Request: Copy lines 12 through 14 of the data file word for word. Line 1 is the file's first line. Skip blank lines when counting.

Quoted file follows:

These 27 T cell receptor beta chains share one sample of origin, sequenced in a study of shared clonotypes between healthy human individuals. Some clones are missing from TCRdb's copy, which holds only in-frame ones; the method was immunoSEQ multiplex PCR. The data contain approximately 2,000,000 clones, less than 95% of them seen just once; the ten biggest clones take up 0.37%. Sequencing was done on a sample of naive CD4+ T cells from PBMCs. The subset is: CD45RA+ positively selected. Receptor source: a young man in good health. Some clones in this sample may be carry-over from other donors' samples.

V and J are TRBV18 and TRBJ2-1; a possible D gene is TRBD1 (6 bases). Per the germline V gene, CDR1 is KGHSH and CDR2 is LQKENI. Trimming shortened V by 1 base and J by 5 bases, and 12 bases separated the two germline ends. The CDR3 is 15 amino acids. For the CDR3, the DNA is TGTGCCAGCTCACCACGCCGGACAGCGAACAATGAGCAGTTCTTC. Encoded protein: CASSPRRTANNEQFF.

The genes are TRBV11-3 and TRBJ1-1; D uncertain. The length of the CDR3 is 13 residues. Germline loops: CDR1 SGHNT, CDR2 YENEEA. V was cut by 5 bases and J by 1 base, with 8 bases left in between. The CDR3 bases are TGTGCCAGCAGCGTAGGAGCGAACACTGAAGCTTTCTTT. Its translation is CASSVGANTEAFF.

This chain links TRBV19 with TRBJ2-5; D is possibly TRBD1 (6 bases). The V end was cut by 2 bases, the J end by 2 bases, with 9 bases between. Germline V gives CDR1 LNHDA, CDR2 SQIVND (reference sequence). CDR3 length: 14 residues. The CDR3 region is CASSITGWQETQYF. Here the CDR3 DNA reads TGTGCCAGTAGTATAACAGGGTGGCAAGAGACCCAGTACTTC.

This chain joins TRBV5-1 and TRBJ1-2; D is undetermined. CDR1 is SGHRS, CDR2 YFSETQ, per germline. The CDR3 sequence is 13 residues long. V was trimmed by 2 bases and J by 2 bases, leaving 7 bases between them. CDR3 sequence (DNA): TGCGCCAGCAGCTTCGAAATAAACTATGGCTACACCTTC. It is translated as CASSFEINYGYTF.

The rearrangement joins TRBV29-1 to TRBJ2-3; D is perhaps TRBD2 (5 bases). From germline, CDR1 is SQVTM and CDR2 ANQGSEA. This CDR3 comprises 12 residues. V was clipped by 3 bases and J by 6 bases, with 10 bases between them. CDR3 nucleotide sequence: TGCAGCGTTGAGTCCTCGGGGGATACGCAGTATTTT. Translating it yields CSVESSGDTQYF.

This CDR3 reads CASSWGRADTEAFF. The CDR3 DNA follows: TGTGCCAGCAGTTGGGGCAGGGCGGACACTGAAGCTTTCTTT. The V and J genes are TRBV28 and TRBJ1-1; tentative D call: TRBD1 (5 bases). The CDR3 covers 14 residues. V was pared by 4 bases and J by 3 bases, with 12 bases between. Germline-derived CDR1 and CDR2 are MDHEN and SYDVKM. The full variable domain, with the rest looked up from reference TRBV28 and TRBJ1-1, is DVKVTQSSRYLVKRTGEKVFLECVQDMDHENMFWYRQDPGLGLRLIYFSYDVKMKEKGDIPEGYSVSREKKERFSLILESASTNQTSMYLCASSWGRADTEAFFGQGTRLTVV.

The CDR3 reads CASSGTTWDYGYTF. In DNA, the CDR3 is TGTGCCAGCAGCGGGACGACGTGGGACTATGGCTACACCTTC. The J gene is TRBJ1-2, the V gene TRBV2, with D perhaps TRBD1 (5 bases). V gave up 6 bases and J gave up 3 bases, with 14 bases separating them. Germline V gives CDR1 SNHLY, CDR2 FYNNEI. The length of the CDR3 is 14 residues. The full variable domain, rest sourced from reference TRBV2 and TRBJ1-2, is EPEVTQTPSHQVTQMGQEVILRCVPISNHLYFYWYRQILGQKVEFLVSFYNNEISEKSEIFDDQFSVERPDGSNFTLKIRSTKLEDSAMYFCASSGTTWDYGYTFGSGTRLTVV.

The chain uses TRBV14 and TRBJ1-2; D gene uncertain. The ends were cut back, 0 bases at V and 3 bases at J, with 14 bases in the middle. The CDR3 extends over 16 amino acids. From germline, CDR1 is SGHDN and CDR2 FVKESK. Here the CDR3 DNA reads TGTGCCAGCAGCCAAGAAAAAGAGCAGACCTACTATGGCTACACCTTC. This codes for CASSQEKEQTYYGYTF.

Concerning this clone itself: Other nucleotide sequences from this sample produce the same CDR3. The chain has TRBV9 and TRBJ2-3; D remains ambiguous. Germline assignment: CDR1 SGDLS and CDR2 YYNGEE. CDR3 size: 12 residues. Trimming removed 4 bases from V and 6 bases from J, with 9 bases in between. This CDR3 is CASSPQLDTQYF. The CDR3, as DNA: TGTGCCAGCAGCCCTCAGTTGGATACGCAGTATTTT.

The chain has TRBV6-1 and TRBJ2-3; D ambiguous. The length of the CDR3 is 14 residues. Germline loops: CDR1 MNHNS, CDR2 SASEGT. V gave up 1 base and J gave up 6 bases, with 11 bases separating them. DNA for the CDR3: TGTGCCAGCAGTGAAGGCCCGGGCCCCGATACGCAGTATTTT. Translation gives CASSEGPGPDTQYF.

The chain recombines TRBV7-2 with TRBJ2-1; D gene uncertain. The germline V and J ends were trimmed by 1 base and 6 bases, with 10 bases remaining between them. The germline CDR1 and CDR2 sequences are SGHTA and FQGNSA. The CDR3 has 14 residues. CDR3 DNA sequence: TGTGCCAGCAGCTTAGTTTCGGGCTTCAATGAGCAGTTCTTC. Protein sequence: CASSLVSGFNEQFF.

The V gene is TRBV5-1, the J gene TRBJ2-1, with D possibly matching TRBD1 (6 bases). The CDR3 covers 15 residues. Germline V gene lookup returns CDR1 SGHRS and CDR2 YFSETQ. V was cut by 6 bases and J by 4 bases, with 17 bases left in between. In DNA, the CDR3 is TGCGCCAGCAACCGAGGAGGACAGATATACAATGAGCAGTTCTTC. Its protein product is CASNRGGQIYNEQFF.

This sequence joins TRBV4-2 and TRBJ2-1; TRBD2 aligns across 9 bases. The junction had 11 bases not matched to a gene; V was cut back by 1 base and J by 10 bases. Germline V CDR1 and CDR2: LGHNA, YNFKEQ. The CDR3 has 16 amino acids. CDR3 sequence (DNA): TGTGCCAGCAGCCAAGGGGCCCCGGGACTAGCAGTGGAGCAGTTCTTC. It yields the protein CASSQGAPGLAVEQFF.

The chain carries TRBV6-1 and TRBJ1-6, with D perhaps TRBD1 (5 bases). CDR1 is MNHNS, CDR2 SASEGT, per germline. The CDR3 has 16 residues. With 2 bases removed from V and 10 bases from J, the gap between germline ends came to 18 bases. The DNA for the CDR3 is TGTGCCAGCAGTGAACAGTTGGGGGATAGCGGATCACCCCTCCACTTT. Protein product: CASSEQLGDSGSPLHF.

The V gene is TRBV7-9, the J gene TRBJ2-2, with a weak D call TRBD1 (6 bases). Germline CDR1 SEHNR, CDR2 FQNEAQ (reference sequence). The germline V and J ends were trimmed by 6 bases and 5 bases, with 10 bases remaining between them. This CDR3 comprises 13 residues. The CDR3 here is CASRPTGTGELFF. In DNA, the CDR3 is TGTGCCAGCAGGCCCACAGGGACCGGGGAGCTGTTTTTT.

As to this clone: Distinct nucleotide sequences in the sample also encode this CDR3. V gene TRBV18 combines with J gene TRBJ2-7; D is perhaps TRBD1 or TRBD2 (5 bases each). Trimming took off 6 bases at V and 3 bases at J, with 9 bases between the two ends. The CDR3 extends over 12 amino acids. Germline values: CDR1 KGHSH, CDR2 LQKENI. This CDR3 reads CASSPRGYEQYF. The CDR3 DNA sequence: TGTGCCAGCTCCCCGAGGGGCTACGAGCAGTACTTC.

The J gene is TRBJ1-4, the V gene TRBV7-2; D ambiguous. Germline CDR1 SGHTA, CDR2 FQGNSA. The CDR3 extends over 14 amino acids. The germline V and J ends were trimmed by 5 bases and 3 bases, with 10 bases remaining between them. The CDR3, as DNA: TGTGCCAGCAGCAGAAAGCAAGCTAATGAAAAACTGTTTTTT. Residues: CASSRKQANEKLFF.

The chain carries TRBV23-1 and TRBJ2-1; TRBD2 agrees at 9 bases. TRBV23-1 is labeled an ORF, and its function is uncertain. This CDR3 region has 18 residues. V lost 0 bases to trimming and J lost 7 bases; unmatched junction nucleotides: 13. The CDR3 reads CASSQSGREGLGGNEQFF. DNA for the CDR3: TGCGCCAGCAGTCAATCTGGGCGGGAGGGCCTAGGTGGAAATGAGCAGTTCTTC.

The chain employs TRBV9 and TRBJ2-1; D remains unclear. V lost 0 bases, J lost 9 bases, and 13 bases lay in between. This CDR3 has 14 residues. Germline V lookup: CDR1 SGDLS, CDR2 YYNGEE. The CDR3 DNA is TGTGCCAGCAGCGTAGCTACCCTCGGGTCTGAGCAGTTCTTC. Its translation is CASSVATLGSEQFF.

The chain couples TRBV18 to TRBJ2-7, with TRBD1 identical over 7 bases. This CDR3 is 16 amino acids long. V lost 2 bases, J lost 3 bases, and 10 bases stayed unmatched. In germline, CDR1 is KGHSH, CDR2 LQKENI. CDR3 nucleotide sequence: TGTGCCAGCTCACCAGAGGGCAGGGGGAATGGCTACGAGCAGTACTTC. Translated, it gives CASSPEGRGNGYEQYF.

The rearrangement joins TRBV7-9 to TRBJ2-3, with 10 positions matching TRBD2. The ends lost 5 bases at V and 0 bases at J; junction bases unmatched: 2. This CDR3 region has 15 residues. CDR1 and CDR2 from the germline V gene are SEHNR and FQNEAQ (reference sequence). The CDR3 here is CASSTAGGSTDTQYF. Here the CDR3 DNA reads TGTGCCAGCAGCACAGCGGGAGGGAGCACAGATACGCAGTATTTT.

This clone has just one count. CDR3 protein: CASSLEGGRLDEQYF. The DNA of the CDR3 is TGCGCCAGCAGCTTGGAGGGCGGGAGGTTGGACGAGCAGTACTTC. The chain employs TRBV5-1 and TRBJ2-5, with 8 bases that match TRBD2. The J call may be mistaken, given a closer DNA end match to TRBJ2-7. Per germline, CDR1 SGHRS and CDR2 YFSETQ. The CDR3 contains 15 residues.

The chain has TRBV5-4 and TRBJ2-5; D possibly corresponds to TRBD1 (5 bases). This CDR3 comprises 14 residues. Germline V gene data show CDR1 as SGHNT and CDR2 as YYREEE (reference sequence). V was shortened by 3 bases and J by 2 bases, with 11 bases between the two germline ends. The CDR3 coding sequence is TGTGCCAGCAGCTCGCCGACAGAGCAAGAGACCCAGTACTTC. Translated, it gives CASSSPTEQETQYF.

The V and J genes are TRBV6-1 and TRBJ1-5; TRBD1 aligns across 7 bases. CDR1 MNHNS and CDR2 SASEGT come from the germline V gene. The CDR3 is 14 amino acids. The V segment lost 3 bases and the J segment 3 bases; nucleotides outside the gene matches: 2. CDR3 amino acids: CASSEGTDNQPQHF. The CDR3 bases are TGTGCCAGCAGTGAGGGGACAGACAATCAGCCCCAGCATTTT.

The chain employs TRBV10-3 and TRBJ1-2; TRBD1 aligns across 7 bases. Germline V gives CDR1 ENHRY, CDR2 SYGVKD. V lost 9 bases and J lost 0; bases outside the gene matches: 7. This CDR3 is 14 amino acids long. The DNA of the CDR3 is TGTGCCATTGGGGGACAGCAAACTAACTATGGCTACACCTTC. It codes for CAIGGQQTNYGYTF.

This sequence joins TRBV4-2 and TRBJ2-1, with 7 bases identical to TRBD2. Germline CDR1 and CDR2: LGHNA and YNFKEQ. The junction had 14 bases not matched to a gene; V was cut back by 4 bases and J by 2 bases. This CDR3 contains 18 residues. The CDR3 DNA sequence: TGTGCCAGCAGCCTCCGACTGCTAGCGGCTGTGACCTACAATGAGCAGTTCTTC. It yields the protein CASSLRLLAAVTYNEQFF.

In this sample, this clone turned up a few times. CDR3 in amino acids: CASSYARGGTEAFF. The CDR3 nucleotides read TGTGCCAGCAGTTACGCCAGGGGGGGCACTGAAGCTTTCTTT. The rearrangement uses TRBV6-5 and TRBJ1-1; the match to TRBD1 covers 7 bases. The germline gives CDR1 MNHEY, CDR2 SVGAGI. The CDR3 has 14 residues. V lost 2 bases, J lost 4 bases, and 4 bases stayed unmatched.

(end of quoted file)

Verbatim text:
The chain recombines TRBV7-2 with TRBJ2-1; D gene uncertain. The germline V and J ends were trimmed by 1 base and 6 bases, with 10 bases remaining between them. The germline CDR1 and CDR2 sequences are SGHTA and FQGNSA. The CDR3 has 14 residues. CDR3 DNA sequence: TGTGCCAGCAGCTTAGTTTCGGGCTTCAATGAGCAGTTCTTC. Protein sequence: CASSLVSGFNEQFF.

The V gene is TRBV5-1, the J gene TRBJ2-1, with D possibly matching TRBD1 (6 bases). The CDR3 covers 15 residues. Germline V gene lookup returns CDR1 SGHRS and CDR2 YFSETQ. V was cut by 6 bases and J by 4 bases, with 17 bases left in between. In DNA, the CDR3 is TGCGCCAGCAACCGAGGAGGACAGATATACAATGAGCAGTTCTTC. Its protein product is CASNRGGQIYNEQFF.

This sequence joins TRBV4-2 and TRBJ2-1; TRBD2 aligns across 9 bases. The junction had 11 bases not matched to a gene; V was cut back by 1 base and J by 10 bases. Germline V CDR1 and CDR2: LGHNA, YNFKEQ. The CDR3 has 16 amino acids. CDR3 sequence (DNA): TGTGCCAGCAGCCAAGGGGCCCCGGGACTAGCAGTGGAGCAGTTCTTC. It yields the protein CASSQGAPGLAVEQFF.